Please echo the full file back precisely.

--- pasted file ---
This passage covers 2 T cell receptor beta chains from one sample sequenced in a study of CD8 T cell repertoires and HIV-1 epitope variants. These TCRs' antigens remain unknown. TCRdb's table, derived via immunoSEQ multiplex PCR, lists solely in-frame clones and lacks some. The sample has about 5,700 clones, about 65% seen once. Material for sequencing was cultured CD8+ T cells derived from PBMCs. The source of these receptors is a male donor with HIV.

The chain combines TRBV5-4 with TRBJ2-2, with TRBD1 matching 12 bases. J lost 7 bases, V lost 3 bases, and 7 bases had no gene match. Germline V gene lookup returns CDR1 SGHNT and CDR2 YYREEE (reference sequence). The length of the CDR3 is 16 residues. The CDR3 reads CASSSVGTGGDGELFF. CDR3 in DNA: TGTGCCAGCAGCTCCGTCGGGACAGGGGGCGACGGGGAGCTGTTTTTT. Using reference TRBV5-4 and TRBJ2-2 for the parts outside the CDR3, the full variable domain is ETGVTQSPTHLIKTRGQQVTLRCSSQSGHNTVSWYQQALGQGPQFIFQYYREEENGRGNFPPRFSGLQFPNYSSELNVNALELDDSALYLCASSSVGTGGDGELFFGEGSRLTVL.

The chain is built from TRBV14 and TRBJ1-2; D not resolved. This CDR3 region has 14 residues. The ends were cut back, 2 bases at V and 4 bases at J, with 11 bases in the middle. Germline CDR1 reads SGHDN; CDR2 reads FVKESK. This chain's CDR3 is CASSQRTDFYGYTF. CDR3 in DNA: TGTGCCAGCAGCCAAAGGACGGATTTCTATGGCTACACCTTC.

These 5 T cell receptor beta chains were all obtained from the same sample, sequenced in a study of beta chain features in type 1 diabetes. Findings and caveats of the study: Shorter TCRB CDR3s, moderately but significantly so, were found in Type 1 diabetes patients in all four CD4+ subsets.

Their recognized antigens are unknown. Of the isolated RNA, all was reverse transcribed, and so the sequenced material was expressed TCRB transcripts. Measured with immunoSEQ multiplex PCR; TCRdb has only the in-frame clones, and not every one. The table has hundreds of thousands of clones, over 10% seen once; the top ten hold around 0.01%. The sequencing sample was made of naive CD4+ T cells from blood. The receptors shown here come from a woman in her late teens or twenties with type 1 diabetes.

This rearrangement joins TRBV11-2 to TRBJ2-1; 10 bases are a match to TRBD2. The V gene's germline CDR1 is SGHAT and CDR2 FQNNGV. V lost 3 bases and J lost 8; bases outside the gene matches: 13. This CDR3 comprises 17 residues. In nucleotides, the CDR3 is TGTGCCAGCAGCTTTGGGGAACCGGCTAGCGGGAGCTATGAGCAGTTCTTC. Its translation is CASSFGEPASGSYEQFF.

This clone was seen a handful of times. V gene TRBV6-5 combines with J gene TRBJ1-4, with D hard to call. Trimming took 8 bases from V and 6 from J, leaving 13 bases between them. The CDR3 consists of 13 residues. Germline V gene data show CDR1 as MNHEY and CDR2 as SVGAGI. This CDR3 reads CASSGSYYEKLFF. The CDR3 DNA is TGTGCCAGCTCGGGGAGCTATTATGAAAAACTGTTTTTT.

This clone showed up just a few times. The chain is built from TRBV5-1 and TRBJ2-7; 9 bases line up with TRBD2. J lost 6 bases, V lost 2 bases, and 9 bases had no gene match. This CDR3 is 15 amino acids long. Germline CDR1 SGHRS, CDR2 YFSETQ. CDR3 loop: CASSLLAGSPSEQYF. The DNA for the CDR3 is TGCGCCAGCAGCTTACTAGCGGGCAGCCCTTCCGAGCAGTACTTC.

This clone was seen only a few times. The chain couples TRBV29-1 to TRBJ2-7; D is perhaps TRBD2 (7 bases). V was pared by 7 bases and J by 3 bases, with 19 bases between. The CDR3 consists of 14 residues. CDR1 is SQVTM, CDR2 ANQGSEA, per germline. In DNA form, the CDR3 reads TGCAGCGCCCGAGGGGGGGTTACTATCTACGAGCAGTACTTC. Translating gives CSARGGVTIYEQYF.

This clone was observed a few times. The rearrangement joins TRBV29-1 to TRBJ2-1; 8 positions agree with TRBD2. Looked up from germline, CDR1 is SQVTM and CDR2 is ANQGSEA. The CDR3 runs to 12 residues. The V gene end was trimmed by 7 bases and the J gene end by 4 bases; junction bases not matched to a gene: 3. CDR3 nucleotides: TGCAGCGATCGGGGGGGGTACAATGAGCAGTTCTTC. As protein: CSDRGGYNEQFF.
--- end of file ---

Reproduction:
This passage covers 2 T cell receptor beta chains from one sample sequenced in a study of CD8 T cell repertoires and HIV-1 epitope variants. These TCRs' antigens remain unknown. TCRdb's table, derived via immunoSEQ multiplex PCR, lists solely in-frame clones and lacks some. The sample has about 5,700 clones, about 65% seen once. Material for sequencing was cultured CD8+ T cells derived from PBMCs. The source of these receptors is a male donor with HIV.

The chain combines TRBV5-4 with TRBJ2-2, with TRBD1 matching 12 bases. J lost 7 bases, V lost 3 bases, and 7 bases had no gene match. Germline V gene lookup returns CDR1 SGHNT and CDR2 YYREEE (reference sequence). The length of the CDR3 is 16 residues. The CDR3 reads CASSSVGTGGDGELFF. CDR3 in DNA: TGTGCCAGCAGCTCCGTCGGGACAGGGGGCGACGGGGAGCTGTTTTTT. Using reference TRBV5-4 and TRBJ2-2 for the parts outside the CDR3, the full variable domain is ETGVTQSPTHLIKTRGQQVTLRCSSQSGHNTVSWYQQALGQGPQFIFQYYREEENGRGNFPPRFSGLQFPNYSSELNVNALELDDSALYLCASSSVGTGGDGELFFGEGSRLTVL.

The chain is built from TRBV14 and TRBJ1-2; D not resolved. This CDR3 region has 14 residues. The ends were cut back, 2 bases at V and 4 bases at J, with 11 bases in the middle. Germline CDR1 reads SGHDN; CDR2 reads FVKESK. This chain's CDR3 is CASSQRTDFYGYTF. CDR3 in DNA: TGTGCCAGCAGCCAAAGGACGGATTTCTATGGCTACACCTTC.

These 5 T cell receptor beta chains were all obtained from the same sample, sequenced in a study of beta chain features in type 1 diabetes. Findings and caveats of the study: Shorter TCRB CDR3s, moderately but significantly so, were found in Type 1 diabetes patients in all four CD4+ subsets.

Their recognized antigens are unknown. Of the isolated RNA, all was reverse transcribed, and so the sequenced material was expressed TCRB transcripts. Measured with immunoSEQ multiplex PCR; TCRdb has only the in-frame clones, and not every one. The table has hundreds of thousands of clones, over 10% seen once; the top ten hold around 0.01%. The sequencing sample was made of naive CD4+ T cells from blood. The receptors shown here come from a woman in her late teens or twenties with type 1 diabetes.

This rearrangement joins TRBV11-2 to TRBJ2-1; 10 bases are a match to TRBD2. The V gene's germline CDR1 is SGHAT and CDR2 FQNNGV. V lost 3 bases and J lost 8; bases outside the gene matches: 13. This CDR3 comprises 17 residues. In nucleotides, the CDR3 is TGTGCCAGCAGCTTTGGGGAACCGGCTAGCGGGAGCTATGAGCAGTTCTTC. Its translation is CASSFGEPASGSYEQFF.

This clone was seen a handful of times. V gene TRBV6-5 combines with J gene TRBJ1-4, with D hard to call. Trimming took 8 bases from V and 6 from J, leaving 13 bases between them. The CDR3 consists of 13 residues. Germline V gene data show CDR1 as MNHEY and CDR2 as SVGAGI. This CDR3 reads CASSGSYYEKLFF. The CDR3 DNA is TGTGCCAGCTCGGGGAGCTATTATGAAAAACTGTTTTTT.

This clone showed up just a few times. The chain is built from TRBV5-1 and TRBJ2-7; 9 bases line up with TRBD2. J lost 6 bases, V lost 2 bases, and 9 bases had no gene match. This CDR3 is 15 amino acids long. Germline CDR1 SGHRS, CDR2 YFSETQ. CDR3 loop: CASSLLAGSPSEQYF. The DNA for the CDR3 is TGCGCCAGCAGCTTACTAGCGGGCAGCCCTTCCGAGCAGTACTTC.

This clone was seen only a few times. The chain couples TRBV29-1 to TRBJ2-7; D is perhaps TRBD2 (7 bases). V was pared by 7 bases and J by 3 bases, with 19 bases between. The CDR3 consists of 14 residues. CDR1 is SQVTM, CDR2 ANQGSEA, per germline. In DNA form, the CDR3 reads TGCAGCGCCCGAGGGGGGGTTACTATCTACGAGCAGTACTTC. Translating gives CSARGGVTIYEQYF.

This clone was observed a few times. The rearrangement joins TRBV29-1 to TRBJ2-1; 8 positions agree with TRBD2. Looked up from germline, CDR1 is SQVTM and CDR2 is ANQGSEA. The CDR3 runs to 12 residues. The V gene end was trimmed by 7 bases and the J gene end by 4 bases; junction bases not matched to a gene: 3. CDR3 nucleotides: TGCAGCGATCGGGGGGGGTACAATGAGCAGTTCTTC. As protein: CSDRGGYNEQFF.